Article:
- It allows salespeople to pick up on body language, voice inflection, and thereby match buyer personas
- It allows salespeople to recognize the “buyer’s shift,” indicating they are ready to pull the trigger
- It cuts down on travel expenses, lunches, and other common sales department expenditures
- Right now, companies who execute video chat successfully are early adopters and this can set them apart from the competition.
Okay, you are probably ready to look into video sales calls for your own company. Where do you start?
A few video chat solutions salespeople can use right now
This is by no means a comprehensive list, as this space is rapidly evolving. But here are a few ideas to get started with video sales calls beyond the obvious social media solutions mentioned at the start of this post.
Want to try a video call right now with zero expense? Sales hackers looking for a quick, no-frills way to establish a video chat with a prospect without shelling out a single dime, downloading software, or filling out a registration form can try out Openroom.io, a website launched this February. To use, all you have to do is create a room name, share the URL with the prospect, and you are instantly connected.
Once you are in, you can do things like:
- Share your screen
- Use text-based chat
- Mute your audio or video
- Enter an agenda, with countdown timers for each topic
It is a useful tool for a quick video chat. One peculiarity is that it assigns you a user name (see the chat window in the screen grab above) which you cannot modify, such as The Experimenter or The Visionary. Another issue is that it is not supported on mobile devices or tablets as of this writing. Finally, there is precious little information on the website about who the developers are, how safe your conversations are from snooping eyes, or even an FAQ page for that matter. Regardless, the instant video chat capability it provides could work in a bind or serve as a proof of concept to present to leadership.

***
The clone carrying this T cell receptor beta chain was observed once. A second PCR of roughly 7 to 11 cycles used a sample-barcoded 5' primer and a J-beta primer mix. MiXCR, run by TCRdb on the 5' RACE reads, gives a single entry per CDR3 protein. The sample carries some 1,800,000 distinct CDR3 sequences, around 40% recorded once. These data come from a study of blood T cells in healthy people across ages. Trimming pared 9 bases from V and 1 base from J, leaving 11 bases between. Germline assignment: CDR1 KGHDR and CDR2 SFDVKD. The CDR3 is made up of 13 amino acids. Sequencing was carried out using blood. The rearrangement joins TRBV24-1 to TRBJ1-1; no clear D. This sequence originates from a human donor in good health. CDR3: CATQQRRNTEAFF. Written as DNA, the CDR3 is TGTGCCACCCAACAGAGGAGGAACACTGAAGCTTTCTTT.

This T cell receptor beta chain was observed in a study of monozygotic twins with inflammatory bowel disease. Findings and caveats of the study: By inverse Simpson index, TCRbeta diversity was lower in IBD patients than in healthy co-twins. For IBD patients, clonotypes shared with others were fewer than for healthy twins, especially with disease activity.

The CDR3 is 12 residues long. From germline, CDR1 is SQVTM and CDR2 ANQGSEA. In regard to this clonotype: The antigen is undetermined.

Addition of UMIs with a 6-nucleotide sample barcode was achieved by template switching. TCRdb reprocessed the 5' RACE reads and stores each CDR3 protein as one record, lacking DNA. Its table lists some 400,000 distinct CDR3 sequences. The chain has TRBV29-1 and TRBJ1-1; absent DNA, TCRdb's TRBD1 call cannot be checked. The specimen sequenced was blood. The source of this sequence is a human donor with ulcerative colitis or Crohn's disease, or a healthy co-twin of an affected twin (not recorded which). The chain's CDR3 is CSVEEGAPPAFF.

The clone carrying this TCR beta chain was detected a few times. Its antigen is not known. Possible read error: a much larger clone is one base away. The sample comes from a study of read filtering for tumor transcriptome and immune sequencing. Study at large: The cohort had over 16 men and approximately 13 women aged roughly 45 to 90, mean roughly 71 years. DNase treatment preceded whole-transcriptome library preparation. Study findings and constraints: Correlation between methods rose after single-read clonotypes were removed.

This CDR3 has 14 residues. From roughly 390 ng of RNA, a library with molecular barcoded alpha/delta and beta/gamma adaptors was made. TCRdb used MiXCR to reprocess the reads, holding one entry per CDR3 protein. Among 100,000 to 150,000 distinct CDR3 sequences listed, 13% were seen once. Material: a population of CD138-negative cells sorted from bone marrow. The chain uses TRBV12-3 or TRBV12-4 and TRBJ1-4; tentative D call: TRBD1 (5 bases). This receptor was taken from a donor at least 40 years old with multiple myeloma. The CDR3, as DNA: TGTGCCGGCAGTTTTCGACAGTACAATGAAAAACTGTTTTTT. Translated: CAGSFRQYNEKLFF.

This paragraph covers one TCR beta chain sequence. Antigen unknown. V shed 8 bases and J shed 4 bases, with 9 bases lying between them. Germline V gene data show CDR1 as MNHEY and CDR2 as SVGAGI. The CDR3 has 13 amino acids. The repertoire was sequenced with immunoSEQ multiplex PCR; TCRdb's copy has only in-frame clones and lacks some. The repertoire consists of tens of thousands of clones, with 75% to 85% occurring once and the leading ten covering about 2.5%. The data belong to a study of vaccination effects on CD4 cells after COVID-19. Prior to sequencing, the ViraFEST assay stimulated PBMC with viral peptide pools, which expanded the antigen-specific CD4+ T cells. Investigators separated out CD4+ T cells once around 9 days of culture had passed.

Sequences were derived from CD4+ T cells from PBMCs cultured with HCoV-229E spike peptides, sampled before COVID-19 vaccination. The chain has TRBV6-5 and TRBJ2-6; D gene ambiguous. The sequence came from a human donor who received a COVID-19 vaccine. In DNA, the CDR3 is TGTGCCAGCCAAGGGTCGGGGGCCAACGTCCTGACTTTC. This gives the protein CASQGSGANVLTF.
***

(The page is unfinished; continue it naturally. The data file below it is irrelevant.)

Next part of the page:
If you prefer to keep the video interaction on your website rather than an external app or browser window, visit Tokbox. They are one of the better-known names in this space and make it very easy to add a video chat embed to websites and offer a menu of scalable solutions. The best part is their video chat works across all devices as it is built on the WebRTC open-source platform. Speaking of which…
If you’d like to develop your own solution, explore WebRTC, an open-source protocol which allows cross-browser video voice and data without requiring users to download any software. While it forms the base for several commercial applications, it can also be used to develop your own in-house video sales call tools without paying anyone for its use.
The project is supported by major players, including Google, Mozilla, opera and others. It also has a large community of users and developers ready to help, similar to other longstanding open-source solutions like WordPress.
In summary, video sales calls and video chats are trends sales hackers should leverage to stand out from the crowd, create better buyer experiences, and remain relevant in a world where salespeople are increasingly pushed towards the end of the buyer’s cycle – or eliminated altogether. Fortunately, tools like the ones described here are making it easier than ever to incorporate this technology and stay ahead of the curve.